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'Graffiti' among treasure trove of Viking artefacts found on Dublin building site


Archaeologists working on the site of a new hotel in Dublin have unearthed stunning artefacts from the city’s late Viking and medieval periods.

'Graffiti' among treasure trove of Viking artefacts found on Dublin building site
Dean Street archaeological dig at the Coombe, Dublin [Credit: Kevin Weldon/Aisling Collins]
The finds at the site of the planned Hodson Bay Dublin Hotel, on Dean Street, in the Coombe, include the striking ‘graffiti’ image of a man riding a horse etched into a slate sometime around the 12th century.

'Graffiti' among treasure trove of Viking artefacts found on Dublin building site
Engravings found at the site dating from the 12th century [Credit: Kevin Weldon/Aisling Collins]
It was found in a wattle and post house dating from the same period, making the artifact hugely significant, according to experts. Also found at the site was an extremely rare copper alloy Viking key.

'Graffiti' among treasure trove of Viking artefacts found on Dublin building site
The slate with the etching of a horseman [Credit: Kevin Weldon/Aisling Collins]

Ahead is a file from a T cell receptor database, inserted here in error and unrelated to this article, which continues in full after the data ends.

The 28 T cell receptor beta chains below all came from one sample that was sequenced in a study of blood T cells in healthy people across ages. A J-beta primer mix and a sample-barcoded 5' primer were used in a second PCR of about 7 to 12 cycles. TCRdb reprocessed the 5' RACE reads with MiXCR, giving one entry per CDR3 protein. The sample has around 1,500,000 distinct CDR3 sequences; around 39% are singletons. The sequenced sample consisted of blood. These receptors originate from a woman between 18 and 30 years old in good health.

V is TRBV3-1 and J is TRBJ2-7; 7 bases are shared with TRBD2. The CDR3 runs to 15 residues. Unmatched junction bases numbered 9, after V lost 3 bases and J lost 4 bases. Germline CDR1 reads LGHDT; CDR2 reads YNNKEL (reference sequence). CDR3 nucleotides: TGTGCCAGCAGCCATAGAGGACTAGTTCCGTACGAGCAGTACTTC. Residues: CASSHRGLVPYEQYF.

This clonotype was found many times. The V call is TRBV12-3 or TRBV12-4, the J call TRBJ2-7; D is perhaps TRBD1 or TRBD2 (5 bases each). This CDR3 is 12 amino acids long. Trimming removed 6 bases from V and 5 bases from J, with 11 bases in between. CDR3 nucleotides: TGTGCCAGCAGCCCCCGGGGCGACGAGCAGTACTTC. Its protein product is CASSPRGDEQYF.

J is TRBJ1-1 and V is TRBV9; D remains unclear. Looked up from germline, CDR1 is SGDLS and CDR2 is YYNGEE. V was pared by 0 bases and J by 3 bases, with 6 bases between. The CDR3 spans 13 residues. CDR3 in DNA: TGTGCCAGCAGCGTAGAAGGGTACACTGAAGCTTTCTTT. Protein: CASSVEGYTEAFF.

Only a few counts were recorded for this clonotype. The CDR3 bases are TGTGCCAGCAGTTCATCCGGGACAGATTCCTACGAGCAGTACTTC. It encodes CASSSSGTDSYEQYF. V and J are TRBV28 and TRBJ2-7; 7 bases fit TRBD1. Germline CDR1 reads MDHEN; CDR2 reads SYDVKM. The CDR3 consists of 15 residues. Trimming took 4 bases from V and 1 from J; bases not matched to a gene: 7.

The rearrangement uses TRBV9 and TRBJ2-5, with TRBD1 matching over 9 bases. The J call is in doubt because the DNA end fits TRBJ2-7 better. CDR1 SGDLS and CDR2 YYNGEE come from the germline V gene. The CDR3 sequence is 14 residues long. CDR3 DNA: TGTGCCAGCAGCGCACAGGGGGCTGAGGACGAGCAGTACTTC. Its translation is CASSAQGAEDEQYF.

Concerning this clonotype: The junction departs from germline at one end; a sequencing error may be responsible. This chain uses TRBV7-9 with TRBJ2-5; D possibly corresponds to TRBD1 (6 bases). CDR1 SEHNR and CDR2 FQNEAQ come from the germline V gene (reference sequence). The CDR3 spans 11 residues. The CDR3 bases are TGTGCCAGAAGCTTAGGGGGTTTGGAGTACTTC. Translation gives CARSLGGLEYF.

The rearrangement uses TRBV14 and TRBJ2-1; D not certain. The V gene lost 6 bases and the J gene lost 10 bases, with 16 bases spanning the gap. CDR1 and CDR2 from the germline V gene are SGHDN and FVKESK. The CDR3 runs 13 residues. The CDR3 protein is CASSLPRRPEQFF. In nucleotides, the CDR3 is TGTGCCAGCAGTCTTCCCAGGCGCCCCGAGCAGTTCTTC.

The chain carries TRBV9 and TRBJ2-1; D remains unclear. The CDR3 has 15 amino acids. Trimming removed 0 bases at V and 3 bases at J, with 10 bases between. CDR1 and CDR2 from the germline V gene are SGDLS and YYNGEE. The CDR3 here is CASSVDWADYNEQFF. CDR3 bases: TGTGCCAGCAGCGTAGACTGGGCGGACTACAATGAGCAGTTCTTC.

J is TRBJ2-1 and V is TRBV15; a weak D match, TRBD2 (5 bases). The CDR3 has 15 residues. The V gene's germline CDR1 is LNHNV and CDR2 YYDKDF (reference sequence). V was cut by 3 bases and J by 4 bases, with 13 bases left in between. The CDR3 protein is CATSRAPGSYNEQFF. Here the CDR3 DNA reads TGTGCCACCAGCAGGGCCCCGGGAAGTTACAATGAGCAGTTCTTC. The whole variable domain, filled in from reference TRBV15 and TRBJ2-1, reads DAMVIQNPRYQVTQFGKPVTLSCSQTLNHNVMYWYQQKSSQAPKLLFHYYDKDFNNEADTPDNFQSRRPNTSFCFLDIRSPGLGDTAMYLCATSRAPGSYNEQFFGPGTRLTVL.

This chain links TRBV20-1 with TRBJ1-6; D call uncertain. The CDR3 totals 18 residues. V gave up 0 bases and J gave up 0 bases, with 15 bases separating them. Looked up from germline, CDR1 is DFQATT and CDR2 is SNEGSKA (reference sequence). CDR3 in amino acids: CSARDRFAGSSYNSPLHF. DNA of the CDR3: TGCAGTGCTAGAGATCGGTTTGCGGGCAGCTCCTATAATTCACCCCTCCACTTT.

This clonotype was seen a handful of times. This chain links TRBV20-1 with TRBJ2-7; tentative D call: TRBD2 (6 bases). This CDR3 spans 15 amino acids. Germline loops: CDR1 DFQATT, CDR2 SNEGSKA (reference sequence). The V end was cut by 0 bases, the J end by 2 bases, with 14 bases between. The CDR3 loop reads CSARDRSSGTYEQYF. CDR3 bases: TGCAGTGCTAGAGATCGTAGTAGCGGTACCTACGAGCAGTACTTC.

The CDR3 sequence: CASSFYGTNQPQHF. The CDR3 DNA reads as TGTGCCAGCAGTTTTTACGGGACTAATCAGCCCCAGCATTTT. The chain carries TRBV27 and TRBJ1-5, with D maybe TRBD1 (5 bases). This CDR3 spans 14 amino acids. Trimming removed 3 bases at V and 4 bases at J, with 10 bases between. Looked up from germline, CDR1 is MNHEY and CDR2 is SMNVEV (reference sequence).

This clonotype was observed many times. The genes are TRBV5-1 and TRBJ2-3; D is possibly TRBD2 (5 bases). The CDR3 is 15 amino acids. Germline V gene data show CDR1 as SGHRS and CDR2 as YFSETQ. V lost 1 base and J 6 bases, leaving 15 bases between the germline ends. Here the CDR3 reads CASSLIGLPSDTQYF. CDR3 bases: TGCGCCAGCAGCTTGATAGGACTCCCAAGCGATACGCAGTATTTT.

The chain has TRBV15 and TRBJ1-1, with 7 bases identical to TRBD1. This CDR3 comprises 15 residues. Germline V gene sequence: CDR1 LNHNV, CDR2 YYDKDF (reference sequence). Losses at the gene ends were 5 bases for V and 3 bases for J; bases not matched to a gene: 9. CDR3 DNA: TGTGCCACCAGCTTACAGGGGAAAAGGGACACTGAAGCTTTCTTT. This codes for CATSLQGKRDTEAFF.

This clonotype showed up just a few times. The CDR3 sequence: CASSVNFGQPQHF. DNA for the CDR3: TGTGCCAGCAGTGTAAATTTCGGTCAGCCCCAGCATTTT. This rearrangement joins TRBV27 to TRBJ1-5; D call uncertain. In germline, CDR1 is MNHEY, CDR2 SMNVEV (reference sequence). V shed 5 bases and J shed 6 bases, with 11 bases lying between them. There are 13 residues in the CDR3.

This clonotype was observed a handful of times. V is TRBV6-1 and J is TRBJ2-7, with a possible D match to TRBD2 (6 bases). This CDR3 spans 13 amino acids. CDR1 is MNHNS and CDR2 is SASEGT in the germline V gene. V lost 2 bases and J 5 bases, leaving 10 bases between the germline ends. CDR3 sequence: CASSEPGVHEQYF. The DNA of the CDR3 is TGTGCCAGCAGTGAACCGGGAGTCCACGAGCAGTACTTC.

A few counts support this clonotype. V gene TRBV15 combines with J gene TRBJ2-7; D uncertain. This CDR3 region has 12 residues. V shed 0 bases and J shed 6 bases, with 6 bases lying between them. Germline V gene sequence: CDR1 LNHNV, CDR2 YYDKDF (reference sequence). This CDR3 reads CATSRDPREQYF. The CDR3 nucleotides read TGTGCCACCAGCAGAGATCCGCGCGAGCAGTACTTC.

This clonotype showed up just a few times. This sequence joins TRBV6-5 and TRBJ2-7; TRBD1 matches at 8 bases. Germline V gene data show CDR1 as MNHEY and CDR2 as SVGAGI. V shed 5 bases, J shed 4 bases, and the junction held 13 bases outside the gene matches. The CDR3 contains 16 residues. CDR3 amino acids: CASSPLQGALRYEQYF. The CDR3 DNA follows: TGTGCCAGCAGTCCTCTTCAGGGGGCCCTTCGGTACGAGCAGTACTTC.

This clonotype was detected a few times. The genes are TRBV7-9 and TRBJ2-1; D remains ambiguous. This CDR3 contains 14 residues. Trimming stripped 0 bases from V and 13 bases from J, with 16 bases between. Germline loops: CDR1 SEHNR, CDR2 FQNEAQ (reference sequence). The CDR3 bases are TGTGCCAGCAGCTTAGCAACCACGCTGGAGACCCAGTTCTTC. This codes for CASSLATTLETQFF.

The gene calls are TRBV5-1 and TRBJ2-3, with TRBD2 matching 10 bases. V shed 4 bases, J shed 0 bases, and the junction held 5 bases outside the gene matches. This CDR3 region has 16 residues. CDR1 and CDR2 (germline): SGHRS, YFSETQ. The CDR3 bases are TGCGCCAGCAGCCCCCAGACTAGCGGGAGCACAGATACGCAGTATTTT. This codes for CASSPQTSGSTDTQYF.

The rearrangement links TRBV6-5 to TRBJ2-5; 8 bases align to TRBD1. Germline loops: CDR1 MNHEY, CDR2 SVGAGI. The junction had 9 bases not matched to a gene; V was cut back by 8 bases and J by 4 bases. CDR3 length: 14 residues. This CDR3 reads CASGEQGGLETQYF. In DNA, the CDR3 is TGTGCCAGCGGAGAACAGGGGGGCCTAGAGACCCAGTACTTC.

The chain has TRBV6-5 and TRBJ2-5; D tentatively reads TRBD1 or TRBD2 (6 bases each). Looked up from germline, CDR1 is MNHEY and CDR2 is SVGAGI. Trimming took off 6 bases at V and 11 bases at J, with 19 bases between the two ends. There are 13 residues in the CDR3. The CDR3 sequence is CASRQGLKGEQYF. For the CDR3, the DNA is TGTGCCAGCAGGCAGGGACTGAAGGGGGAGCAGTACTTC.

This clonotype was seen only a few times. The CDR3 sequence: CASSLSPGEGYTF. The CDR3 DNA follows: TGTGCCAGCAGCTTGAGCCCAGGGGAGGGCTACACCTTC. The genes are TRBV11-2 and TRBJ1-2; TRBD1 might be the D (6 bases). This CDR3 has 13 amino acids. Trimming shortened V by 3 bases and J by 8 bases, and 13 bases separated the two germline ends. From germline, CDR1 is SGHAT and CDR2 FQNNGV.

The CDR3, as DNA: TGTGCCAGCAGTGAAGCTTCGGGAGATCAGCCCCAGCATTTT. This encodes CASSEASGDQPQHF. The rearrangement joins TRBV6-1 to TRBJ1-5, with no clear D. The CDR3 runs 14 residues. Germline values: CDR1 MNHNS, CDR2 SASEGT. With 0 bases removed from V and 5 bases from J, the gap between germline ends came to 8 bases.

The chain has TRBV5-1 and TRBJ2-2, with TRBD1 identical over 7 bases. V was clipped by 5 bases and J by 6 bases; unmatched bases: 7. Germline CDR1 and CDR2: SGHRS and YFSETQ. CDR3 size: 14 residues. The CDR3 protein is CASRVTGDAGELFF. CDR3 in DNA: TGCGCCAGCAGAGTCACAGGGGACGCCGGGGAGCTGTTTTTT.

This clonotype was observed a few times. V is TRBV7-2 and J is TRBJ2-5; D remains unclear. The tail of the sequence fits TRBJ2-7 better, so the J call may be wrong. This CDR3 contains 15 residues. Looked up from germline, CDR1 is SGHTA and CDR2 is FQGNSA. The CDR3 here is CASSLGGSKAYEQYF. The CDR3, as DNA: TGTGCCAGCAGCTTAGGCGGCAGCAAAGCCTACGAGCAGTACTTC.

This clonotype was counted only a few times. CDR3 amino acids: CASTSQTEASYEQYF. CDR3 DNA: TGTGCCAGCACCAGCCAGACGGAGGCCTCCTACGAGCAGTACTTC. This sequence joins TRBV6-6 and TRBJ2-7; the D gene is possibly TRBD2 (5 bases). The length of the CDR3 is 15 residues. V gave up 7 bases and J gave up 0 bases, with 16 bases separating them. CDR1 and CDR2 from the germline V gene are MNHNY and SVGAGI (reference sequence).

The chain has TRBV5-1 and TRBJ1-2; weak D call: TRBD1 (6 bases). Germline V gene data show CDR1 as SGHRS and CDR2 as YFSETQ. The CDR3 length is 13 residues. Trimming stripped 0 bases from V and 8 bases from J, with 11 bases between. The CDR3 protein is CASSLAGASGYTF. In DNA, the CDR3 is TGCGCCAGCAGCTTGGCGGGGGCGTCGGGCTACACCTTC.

Aisling Collins, an archaeologist working on the site, told the Irish Independent the dig resulted in a “once-in-a-lifetime find” of historical items.

'Graffiti' among treasure trove of Viking artefacts found on Dublin building site
A coin from the 13th or 14th Century found on the site [Credit: Kevin Weldon/Aisling Collins]
She explained there were three phases, with artefacts from the 17th to 19th century at the highest level of the soil, 13th to 14th century at the middle levels, and 10th to 12th at the lowest.

'Graffiti' among treasure trove of Viking artefacts found on Dublin building site
Circa 12th Century Viking style copper alloy key found at the Coombe site [Credit: Kevin Weldon/Aisling Collins]
The earliest artefacts are contemporaneous with the late Viking – also known as Hiberno-Norse – period settlement at Wood Quay discovered in the 1970s during the construction of the Dublin City Council offices there.

'Graffiti' among treasure trove of Viking artefacts found on Dublin building site
Wooden spoon excavated in the lower level [Credit: Kevin Weldon/Aisling Collins]
“Wood Quay would have been the city centre, but this was the suburbs,” Ms Collins said.

Four distinct Hiberno-Norse property plots were excavated, including post and wattle boundary fences. In total, the remains of nine structures from the period were discovered.

Source: Irish Independent [March 31, 2018]

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